Apple made some major announcements at the Black Hat cybersecurity conference 2019 which concluded yesterday, in Las Vegas. Apple’s head of security engineering, Ivan Krstić announced that anybody who can hack an iPhone will get up to $1 million reward. They have also released a new payout system for security researchers, depending on the type of vulnerability found by them.
Krstić also unveiled Apple’s new iOS Security Research Device program, which will be out next year. As part of the program, qualified security researchers will be provided with special iPhones to find out flaws in them.
Apple expands its Security bug Bounty program
Apple first launched its bug bounty program, in 2016. The previous bug bounty program consisted of $200,000 and included only those involved in Apple’s invite-only bug bounty program.
Yesterday, Apple announced that, per Apple’s new security bug bounty program, anyone who can hack an iPhone will receive up to $1 million. Also, the security bounty program has been opened to all security researchers. It will include all of Apple’s platforms, including iCloud, iOS, tvOS, iPadOS, watchOS, and macOS.
Apple Bug Bounty. pic.twitter.com/jyD9UwU9pI
— mikeb (@mikebdotorg) August 8, 2019
Apple has also released a new payout system with the payouts starting from $100,000 for finding a bug that allows lock screen bypass or unauthorized access to iCloud. Researchers can also gain up to 50% bonus if they find any bugs in a pre-released software. The top payout is booked for hackers who can discover a zero-click kernel code execution with persistence.
Now Apple is confident to it's devices no vulnerabilities, if you're a best hacker $1M will be given to u…So powerful 👌
— Manzi Patrick (@Manzipatty) August 9, 2019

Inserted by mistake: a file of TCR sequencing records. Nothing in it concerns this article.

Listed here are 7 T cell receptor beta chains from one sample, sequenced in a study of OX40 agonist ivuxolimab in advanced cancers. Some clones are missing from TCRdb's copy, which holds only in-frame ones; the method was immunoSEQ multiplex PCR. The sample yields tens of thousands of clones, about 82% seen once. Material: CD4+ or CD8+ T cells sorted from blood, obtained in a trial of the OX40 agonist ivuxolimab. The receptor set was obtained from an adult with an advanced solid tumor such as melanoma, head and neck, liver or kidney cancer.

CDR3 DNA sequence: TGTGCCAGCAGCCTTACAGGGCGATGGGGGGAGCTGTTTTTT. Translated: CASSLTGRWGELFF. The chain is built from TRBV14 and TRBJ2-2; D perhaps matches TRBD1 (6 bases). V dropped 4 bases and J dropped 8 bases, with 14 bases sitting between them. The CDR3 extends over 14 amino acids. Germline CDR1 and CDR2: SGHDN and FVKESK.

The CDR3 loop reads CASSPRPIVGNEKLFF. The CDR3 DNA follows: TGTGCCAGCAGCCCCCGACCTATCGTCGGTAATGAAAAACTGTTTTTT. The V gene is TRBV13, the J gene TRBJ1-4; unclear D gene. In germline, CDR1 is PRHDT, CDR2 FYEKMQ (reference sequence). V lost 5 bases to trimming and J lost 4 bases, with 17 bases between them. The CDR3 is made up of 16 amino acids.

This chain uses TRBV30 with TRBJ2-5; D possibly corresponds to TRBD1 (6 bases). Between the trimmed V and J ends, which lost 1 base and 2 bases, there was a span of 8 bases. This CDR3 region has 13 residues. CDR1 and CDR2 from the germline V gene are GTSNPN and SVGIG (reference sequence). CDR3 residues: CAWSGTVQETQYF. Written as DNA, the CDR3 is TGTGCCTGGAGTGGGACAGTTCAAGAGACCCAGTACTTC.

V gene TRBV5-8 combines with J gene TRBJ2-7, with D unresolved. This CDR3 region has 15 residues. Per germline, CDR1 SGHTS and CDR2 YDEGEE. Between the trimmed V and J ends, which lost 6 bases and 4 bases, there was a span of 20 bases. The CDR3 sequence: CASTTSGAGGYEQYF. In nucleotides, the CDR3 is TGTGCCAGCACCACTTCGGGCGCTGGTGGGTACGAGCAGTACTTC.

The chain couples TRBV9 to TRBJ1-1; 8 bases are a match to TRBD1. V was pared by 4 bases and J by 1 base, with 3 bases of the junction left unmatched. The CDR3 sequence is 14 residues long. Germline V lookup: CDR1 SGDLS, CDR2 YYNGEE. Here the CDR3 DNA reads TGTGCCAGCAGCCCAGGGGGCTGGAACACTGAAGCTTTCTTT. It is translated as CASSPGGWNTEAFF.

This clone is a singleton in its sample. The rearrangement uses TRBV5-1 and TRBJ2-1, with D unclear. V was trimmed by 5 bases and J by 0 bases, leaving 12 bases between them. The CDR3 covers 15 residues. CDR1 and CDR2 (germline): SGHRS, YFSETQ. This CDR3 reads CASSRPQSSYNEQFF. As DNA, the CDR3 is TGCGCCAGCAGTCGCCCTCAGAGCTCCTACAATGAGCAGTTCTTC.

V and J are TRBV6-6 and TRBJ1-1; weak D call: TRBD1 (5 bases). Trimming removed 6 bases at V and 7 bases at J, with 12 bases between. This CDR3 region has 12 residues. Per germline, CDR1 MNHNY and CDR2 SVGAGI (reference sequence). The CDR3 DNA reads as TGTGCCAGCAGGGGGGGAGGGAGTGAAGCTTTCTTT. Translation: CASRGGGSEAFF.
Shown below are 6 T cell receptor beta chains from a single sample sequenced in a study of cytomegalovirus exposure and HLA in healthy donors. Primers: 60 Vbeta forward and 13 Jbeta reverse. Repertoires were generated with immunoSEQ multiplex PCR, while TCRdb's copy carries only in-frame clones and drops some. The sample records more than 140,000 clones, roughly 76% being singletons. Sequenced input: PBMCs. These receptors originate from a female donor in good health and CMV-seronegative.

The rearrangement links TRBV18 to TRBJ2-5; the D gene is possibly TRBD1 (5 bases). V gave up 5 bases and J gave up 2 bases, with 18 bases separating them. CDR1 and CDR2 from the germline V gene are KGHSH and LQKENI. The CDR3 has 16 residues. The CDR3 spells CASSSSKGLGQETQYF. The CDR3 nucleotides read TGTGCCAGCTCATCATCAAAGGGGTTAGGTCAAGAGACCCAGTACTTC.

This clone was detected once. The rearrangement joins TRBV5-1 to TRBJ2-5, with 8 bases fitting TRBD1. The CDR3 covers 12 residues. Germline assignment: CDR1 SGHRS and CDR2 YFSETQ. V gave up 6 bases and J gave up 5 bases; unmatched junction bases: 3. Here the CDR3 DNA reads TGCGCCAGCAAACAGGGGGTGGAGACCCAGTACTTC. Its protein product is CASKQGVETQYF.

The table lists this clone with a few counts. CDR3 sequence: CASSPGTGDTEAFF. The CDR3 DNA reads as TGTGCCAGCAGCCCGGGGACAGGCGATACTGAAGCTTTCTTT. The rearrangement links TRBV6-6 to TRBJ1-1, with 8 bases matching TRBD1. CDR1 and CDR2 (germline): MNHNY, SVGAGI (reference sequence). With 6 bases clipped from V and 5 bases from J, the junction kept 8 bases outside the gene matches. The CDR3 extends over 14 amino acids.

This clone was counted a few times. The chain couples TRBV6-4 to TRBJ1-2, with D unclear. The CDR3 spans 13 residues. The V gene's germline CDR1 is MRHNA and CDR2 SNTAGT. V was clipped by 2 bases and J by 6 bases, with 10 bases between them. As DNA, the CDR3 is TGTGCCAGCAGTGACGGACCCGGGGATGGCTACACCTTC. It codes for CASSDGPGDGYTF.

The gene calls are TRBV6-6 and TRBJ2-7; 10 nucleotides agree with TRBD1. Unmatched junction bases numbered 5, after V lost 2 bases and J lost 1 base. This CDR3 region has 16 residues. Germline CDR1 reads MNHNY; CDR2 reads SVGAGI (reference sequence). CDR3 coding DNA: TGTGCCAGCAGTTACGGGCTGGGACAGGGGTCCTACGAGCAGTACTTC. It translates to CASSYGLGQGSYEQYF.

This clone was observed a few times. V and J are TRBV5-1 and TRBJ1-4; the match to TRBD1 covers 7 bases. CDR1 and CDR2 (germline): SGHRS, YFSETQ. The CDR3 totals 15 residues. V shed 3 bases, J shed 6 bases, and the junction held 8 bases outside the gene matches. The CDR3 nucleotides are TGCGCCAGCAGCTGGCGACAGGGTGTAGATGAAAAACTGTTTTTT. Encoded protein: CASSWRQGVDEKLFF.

I’m really excited about Apple deciding to include beta software in their bug bounty program. I think that has the potential to really help improve the security of final releases.
— Scott Knight (@sdotknight) August 9, 2019
That's real money https://t.co/vSfHyULtaG
— Kenn White (@kennwhite) August 9, 2019
Apple’s new iOS Security Research Device program
Apple gave out details about its new iOS Security Research Device program, which will be out next year. In this program, Apple will be supplying special iPhones to security researchers to help them find security flaws in iOS. However, this the iOS security research device program is available only to researchers who have great experience in security research on any platforms.
iOS security research device program! pic.twitter.com/4NsKH1DMGd
— Jesse D'Aguanno (@0x30n) August 8, 2019
The special devices will be different from the regular iPhones, as it will come with ssh, a root shell, and advanced debug capabilities to ensure identification of bugs. “This is an unprecedented fully Apple supported iOS security research platform,” said Krstić at the conference.
iOS bug bounty improvements were great to hear, but iOS security research device program coming in 2020 seems pretty great and good for iOS user security in general! #BlackHatUSA
— Sam Bakken (@skbakken) August 8, 2019
Wow this is great
— Marco Nielsen (@marconielsen) August 8, 2019
Though many users have praised Apple for the great money and initiating the security research device program, few also opine that this is not so huge. Given the kind of knowledge and expertise required to find these bugs, there are suggestions that Apple should consider paying these hackers more as they are the ones saving Apple from a lot of negative P.R. Also, they found a bug, which even the Apple employees are sometimes unable to find.
A user on Hacker News comments, “1M is a lot of money to me, a regular person, but when you consider that top security engineering talent could be making north of 500k in total compensation, 1M suddenly doesn’t seem all that impressive. It’s a good bet to make on their risk. Imagine paying a mere 1M to avoid a public fiasco where all of your users get owned. This just seems like good business. They could make it 5M, and it would still be worth it to them in the medium to long term.”
Another user says, “I’m surprised by how cheap the vulnerabilities market is. A good exploit, against a popular product like Chrome, selling for 100k or even $1M may sound like a lot, but it’s really pennies for any top software firm. And $1M is still a lot for a vulnerability by market prices.”
Another comment on Hacker News reads, “When I read the article, my first reaction was “Only a million?” Considering the importance of a bug like this to Apple’s business and the size of their cash hoard, this sounds like they don’t actually care that much.”
To know about other highlights at the Black Hat cybersecurity conference 2019, head over to our full coverage.